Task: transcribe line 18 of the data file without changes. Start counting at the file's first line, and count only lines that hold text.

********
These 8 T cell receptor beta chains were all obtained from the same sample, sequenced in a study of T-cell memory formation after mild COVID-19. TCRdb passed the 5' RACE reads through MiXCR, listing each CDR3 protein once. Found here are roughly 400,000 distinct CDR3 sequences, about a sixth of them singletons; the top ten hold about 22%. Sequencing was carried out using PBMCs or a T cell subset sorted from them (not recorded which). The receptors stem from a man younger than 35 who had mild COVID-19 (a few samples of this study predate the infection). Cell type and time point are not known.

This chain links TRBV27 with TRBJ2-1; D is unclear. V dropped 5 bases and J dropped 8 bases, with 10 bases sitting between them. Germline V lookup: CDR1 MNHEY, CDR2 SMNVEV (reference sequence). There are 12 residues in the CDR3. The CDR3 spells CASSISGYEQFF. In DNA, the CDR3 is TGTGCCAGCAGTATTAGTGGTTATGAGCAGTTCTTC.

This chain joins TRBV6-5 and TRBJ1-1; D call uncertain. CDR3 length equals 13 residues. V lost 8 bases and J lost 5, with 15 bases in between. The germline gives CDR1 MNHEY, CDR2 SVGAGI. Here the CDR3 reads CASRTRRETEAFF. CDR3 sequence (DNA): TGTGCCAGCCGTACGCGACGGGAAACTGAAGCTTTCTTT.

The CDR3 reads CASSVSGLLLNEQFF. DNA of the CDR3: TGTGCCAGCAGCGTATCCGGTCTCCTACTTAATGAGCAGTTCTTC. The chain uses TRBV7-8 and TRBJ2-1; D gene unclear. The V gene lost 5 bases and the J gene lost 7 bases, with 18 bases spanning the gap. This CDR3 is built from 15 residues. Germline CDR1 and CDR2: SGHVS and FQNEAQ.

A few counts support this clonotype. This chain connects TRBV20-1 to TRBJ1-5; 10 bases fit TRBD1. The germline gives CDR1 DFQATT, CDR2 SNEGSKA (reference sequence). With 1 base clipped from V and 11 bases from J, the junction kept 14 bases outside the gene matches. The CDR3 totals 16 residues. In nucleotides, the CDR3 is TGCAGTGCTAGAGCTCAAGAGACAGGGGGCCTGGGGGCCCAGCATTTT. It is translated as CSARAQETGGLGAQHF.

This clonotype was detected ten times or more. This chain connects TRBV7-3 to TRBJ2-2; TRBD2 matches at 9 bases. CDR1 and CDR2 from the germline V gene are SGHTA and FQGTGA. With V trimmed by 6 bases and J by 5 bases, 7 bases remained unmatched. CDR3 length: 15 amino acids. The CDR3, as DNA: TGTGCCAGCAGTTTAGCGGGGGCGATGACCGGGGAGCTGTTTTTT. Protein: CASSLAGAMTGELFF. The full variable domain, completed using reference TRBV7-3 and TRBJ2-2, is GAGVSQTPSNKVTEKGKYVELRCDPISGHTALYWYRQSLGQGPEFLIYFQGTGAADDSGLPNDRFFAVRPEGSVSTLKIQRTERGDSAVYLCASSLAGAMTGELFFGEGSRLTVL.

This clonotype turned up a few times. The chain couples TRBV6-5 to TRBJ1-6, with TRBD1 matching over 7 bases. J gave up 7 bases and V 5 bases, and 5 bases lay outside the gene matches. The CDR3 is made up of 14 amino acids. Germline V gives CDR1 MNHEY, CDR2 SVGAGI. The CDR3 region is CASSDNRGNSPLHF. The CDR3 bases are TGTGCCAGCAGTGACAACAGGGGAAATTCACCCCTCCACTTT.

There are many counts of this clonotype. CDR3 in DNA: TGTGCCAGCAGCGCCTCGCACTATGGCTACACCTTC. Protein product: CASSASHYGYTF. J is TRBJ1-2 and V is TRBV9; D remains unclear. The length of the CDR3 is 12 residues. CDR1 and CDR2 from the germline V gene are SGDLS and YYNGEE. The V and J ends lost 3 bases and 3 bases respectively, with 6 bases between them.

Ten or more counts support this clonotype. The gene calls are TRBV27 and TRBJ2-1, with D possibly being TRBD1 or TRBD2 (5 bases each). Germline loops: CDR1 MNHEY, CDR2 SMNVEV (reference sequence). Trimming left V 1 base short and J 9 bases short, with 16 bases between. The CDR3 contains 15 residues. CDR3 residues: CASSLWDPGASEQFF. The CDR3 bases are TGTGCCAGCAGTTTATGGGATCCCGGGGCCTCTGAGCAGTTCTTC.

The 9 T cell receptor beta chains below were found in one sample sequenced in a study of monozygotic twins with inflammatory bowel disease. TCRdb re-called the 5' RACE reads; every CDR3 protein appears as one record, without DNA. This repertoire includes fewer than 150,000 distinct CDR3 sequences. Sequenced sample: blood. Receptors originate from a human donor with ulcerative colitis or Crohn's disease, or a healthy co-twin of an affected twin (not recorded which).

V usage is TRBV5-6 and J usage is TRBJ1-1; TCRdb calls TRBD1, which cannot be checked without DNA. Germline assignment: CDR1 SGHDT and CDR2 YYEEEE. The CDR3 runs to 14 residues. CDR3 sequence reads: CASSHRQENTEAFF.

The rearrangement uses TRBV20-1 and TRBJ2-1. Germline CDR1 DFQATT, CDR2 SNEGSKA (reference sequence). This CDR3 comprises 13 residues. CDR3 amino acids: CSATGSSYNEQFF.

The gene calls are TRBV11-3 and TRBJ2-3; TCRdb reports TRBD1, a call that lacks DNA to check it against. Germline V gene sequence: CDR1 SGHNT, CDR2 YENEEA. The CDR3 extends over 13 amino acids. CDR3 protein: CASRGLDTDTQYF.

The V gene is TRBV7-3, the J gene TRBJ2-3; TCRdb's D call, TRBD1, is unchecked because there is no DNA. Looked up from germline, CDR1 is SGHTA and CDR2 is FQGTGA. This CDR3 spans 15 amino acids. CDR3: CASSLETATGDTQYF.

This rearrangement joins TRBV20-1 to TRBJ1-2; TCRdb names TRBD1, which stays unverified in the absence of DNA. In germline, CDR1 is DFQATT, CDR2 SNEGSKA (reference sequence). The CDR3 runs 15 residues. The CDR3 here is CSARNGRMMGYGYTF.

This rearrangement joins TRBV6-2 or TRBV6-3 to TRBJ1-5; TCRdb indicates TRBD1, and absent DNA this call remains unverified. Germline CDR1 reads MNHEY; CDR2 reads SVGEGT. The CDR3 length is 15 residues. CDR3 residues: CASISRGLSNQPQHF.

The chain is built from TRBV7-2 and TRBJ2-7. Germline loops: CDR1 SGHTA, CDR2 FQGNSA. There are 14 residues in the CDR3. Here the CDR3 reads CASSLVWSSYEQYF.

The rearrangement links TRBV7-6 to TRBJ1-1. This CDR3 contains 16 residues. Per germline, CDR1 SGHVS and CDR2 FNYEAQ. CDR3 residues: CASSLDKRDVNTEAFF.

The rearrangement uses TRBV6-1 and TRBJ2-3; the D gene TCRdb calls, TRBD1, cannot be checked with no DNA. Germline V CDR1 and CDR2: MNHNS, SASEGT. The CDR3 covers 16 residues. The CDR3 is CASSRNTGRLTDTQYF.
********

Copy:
The rearrangement links TRBV7-6 to TRBJ1-1. This CDR3 contains 16 residues. Per germline, CDR1 SGHVS and CDR2 FNYEAQ. CDR3 residues: CASSLDKRDVNTEAFF.